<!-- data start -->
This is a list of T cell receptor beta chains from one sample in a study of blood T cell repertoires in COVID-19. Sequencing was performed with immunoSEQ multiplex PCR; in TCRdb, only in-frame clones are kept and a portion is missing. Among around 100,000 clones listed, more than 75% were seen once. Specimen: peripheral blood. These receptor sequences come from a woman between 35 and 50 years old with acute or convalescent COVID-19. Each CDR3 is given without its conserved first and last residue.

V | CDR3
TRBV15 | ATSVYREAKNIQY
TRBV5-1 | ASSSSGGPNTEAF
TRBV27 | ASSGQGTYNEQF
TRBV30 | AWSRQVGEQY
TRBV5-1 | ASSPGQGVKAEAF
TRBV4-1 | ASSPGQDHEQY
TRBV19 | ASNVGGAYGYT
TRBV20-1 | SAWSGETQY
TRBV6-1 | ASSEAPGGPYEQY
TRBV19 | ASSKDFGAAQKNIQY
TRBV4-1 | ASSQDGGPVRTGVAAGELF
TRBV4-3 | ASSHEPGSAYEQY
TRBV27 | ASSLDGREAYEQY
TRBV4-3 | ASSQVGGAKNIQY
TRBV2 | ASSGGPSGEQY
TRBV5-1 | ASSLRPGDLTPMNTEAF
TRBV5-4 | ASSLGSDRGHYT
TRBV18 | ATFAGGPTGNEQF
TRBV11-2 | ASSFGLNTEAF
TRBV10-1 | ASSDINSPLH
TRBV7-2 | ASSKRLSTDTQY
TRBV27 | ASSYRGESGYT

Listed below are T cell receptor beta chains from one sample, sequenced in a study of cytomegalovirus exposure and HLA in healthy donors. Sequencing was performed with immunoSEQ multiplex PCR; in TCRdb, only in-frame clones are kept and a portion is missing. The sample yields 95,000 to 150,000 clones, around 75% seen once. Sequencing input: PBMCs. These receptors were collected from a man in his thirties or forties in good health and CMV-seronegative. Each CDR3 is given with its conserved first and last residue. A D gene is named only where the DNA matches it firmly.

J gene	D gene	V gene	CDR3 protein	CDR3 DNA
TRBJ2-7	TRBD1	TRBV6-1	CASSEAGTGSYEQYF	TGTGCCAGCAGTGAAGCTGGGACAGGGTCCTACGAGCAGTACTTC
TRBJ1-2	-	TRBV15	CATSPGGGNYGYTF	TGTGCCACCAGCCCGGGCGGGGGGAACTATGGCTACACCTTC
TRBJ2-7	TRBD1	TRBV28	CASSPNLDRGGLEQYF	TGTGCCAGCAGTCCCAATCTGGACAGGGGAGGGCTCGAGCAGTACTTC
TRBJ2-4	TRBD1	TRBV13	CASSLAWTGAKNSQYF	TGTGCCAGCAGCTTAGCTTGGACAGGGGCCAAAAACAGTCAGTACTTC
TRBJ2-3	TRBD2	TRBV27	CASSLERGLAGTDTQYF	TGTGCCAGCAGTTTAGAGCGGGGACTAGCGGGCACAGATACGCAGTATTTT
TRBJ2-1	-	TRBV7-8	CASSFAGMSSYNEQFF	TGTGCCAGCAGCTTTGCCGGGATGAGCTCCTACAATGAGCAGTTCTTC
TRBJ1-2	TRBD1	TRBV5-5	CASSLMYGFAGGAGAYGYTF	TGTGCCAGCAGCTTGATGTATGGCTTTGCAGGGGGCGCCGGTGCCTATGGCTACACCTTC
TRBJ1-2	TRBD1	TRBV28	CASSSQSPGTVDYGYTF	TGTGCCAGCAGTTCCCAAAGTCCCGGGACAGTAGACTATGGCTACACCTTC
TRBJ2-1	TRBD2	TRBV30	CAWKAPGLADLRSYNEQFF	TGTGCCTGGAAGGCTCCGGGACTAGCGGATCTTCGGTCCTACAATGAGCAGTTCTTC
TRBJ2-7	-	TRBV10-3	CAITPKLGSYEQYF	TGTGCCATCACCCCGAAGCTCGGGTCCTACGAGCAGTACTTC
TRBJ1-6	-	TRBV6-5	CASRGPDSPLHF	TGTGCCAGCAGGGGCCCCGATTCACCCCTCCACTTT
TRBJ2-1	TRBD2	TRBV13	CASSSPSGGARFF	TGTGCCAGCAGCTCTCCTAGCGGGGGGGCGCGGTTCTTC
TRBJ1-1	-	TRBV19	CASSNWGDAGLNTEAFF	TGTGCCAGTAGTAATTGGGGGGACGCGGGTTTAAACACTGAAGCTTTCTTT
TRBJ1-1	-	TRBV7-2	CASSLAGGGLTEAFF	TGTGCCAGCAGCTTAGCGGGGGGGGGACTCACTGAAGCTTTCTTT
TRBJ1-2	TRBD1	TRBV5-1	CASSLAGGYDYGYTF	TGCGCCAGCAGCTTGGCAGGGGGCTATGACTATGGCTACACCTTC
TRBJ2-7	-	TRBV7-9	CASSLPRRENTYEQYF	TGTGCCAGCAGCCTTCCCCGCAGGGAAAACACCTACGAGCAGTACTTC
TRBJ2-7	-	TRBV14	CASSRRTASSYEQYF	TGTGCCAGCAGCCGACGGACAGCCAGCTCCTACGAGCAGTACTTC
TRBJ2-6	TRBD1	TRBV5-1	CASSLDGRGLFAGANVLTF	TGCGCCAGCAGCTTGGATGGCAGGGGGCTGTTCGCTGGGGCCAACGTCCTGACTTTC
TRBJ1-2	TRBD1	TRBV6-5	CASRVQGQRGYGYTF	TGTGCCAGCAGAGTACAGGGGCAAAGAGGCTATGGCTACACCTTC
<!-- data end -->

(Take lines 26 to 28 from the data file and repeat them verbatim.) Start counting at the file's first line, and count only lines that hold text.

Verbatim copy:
J gene	D gene	V gene	CDR3 protein	CDR3 DNA
TRBJ2-7	TRBD1	TRBV6-1	CASSEAGTGSYEQYF	TGTGCCAGCAGTGAAGCTGGGACAGGGTCCTACGAGCAGTACTTC
TRBJ1-2	-	TRBV15	CATSPGGGNYGYTF	TGTGCCACCAGCCCGGGCGGGGGGAACTATGGCTACACCTTC